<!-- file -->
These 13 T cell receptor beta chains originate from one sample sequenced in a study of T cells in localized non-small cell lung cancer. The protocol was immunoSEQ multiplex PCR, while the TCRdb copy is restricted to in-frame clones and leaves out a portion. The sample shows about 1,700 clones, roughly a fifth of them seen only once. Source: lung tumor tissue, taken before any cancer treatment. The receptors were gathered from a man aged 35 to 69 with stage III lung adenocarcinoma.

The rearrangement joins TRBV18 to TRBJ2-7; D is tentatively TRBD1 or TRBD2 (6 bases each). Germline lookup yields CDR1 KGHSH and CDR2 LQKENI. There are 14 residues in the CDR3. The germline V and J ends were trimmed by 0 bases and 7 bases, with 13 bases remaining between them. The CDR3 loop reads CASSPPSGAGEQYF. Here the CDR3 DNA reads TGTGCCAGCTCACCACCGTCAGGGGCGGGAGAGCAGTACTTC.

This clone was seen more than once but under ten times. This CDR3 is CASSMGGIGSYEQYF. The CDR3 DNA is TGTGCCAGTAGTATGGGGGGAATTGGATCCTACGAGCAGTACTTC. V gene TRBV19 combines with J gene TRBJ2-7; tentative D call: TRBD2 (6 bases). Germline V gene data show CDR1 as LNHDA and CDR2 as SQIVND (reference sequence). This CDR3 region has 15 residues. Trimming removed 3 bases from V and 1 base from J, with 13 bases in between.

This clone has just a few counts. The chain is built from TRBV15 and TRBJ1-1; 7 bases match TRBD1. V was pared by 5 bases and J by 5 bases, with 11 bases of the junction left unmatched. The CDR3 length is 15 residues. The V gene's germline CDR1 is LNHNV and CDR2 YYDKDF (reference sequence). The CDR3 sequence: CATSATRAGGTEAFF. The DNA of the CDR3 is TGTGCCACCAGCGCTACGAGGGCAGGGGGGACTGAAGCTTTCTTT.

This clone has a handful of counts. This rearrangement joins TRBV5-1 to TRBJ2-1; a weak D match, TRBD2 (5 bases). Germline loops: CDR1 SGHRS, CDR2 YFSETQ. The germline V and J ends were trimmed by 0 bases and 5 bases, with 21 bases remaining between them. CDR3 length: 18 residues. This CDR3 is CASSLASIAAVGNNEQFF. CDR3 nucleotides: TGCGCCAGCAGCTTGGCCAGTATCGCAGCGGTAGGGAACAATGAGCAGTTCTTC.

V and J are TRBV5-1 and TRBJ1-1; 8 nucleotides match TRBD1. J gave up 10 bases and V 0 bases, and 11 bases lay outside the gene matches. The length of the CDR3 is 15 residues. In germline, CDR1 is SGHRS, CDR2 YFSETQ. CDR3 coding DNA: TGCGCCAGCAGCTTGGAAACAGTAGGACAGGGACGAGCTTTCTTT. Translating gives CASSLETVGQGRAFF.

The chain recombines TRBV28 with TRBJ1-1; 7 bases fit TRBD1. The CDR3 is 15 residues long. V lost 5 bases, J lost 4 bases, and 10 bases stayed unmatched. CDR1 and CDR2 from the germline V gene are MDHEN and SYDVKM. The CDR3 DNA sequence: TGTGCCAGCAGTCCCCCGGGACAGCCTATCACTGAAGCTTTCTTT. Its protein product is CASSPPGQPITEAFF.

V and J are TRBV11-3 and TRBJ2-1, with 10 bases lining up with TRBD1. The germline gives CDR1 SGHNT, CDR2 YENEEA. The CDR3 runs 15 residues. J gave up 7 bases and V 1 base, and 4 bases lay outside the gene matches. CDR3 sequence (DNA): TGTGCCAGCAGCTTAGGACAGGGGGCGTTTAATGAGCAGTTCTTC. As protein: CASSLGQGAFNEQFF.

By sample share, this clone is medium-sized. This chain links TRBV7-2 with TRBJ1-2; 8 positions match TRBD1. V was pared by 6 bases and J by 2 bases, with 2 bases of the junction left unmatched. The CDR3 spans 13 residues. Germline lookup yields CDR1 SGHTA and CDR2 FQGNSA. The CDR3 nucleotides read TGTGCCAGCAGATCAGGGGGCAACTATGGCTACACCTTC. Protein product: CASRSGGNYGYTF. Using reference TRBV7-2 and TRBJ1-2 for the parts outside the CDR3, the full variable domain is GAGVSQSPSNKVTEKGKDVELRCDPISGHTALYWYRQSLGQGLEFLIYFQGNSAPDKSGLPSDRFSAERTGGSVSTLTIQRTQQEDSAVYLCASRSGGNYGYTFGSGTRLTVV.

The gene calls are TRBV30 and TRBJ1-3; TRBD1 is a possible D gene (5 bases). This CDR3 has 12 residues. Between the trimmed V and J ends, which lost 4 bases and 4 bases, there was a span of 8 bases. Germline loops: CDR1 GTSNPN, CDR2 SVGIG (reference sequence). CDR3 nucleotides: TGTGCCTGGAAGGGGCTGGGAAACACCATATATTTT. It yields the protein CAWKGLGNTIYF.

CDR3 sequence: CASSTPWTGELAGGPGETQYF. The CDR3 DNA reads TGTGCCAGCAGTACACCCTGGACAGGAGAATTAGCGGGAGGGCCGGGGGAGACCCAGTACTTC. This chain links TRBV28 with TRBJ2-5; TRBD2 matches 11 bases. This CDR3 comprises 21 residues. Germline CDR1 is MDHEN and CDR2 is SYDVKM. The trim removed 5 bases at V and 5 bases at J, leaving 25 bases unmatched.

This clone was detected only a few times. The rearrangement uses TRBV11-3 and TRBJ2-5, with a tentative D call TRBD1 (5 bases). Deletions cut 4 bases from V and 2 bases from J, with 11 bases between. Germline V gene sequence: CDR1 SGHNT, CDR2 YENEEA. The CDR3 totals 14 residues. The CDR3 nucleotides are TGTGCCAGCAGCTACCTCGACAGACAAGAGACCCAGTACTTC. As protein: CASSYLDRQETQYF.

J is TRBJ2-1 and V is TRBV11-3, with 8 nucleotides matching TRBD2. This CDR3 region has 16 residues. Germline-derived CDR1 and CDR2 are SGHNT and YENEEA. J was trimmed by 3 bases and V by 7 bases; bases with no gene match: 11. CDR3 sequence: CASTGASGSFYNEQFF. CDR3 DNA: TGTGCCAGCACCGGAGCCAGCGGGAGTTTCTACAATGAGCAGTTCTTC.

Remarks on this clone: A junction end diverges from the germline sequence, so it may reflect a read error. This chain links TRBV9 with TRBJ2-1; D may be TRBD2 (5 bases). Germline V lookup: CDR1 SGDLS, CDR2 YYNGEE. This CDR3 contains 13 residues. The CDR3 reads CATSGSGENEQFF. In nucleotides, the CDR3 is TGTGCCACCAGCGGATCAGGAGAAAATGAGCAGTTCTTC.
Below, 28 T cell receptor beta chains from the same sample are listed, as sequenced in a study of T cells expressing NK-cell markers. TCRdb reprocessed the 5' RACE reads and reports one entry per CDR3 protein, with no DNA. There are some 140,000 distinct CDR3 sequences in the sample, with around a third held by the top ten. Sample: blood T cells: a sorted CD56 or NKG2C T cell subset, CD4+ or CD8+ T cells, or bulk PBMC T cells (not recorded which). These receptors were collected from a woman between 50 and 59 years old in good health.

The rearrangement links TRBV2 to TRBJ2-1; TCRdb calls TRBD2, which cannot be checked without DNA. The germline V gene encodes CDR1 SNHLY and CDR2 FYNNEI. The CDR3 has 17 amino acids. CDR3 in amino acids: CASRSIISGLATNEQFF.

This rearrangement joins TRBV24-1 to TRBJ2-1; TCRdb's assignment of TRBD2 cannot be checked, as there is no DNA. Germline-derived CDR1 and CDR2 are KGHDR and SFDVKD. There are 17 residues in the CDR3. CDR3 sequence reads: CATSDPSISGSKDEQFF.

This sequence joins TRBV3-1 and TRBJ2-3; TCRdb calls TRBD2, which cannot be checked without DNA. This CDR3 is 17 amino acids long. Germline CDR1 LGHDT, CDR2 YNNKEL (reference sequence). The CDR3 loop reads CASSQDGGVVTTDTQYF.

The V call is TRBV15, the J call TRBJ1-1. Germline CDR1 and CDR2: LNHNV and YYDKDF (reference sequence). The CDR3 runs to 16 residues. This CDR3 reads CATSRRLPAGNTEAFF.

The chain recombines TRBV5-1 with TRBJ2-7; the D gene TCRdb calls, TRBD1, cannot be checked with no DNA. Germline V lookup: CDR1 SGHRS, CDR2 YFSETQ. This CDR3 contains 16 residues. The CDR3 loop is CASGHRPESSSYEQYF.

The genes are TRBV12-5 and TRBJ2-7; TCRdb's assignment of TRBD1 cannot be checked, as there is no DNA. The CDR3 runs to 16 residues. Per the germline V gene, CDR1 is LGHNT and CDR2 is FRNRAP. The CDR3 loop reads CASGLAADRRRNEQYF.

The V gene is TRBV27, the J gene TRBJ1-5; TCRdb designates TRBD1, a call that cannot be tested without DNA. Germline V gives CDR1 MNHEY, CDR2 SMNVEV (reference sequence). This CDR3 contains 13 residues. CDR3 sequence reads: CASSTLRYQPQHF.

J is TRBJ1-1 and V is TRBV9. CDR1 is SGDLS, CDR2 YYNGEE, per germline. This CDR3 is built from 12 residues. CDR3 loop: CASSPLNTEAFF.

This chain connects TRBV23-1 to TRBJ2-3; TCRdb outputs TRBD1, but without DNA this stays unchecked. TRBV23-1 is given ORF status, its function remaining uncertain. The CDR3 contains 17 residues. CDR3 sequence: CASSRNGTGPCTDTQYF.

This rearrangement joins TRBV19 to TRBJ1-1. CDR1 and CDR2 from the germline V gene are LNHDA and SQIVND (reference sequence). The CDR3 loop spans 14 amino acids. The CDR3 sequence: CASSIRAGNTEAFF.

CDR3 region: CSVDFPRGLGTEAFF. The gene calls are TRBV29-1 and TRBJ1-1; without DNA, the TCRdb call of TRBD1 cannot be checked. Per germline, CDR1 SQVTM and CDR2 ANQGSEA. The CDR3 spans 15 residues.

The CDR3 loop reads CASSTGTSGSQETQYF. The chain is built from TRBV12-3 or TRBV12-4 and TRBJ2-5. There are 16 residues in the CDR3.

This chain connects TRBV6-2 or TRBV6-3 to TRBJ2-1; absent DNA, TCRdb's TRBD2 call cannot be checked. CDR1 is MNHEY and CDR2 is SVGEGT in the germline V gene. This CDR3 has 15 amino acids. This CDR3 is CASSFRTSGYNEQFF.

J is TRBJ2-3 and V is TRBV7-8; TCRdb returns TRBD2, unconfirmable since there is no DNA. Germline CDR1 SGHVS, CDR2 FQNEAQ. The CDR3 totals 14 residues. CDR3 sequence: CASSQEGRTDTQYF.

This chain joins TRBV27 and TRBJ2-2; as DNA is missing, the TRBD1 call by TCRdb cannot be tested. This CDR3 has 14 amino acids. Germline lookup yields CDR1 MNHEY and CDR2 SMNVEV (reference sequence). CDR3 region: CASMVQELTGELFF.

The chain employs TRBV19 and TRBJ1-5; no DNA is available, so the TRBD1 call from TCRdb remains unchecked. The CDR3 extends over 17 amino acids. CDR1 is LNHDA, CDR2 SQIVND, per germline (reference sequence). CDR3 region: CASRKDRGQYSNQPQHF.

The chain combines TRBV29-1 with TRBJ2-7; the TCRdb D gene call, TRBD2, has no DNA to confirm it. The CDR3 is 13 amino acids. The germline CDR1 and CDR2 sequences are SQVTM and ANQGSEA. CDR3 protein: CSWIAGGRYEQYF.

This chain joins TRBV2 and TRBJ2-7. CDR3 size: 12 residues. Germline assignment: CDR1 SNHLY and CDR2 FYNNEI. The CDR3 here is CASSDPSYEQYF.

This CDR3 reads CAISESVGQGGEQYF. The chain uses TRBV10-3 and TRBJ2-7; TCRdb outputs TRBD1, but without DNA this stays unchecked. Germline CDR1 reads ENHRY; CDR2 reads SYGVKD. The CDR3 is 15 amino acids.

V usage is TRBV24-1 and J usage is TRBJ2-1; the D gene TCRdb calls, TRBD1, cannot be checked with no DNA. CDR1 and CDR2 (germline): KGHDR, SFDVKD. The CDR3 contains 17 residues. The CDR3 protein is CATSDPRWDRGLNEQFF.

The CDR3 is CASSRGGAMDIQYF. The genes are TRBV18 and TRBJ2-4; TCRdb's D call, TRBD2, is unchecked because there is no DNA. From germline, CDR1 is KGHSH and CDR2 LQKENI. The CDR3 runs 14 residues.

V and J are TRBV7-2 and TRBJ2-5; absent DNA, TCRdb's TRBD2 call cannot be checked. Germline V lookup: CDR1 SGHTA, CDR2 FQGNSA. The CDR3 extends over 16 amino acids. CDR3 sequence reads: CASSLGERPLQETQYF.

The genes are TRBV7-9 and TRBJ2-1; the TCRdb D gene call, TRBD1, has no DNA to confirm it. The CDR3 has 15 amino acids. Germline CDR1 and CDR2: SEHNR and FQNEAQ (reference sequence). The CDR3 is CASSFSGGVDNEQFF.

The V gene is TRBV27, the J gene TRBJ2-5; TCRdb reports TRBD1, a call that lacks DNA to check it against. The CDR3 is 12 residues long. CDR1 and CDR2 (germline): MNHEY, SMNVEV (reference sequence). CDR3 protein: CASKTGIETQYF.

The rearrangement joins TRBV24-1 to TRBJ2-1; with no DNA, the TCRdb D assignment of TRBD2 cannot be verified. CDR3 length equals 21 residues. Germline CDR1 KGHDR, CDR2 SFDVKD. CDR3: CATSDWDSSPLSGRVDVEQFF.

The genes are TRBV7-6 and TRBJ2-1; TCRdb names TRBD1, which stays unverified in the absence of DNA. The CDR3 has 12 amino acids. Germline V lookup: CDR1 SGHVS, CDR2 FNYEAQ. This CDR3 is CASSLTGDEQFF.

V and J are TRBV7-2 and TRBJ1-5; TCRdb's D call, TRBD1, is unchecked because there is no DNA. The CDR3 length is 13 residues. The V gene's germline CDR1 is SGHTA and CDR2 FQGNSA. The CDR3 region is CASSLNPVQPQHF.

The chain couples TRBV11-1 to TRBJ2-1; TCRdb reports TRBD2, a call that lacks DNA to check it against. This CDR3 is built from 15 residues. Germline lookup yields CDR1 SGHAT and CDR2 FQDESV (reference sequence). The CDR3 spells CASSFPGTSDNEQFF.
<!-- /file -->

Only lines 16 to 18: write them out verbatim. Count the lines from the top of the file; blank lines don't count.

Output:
The rearrangement links TRBV2 to TRBJ2-1; TCRdb calls TRBD2, which cannot be checked without DNA. The germline V gene encodes CDR1 SNHLY and CDR2 FYNNEI. The CDR3 has 17 amino acids. CDR3 in amino acids: CASRSIISGLATNEQFF.

This rearrangement joins TRBV24-1 to TRBJ2-1; TCRdb's assignment of TRBD2 cannot be checked, as there is no DNA. Germline-derived CDR1 and CDR2 are KGHDR and SFDVKD. There are 17 residues in the CDR3. CDR3 sequence reads: CATSDPSISGSKDEQFF.

This sequence joins TRBV3-1 and TRBJ2-3; TCRdb calls TRBD2, which cannot be checked without DNA. This CDR3 is 17 amino acids long. Germline CDR1 LGHDT, CDR2 YNNKEL (reference sequence). The CDR3 loop reads CASSQDGGVVTTDTQYF.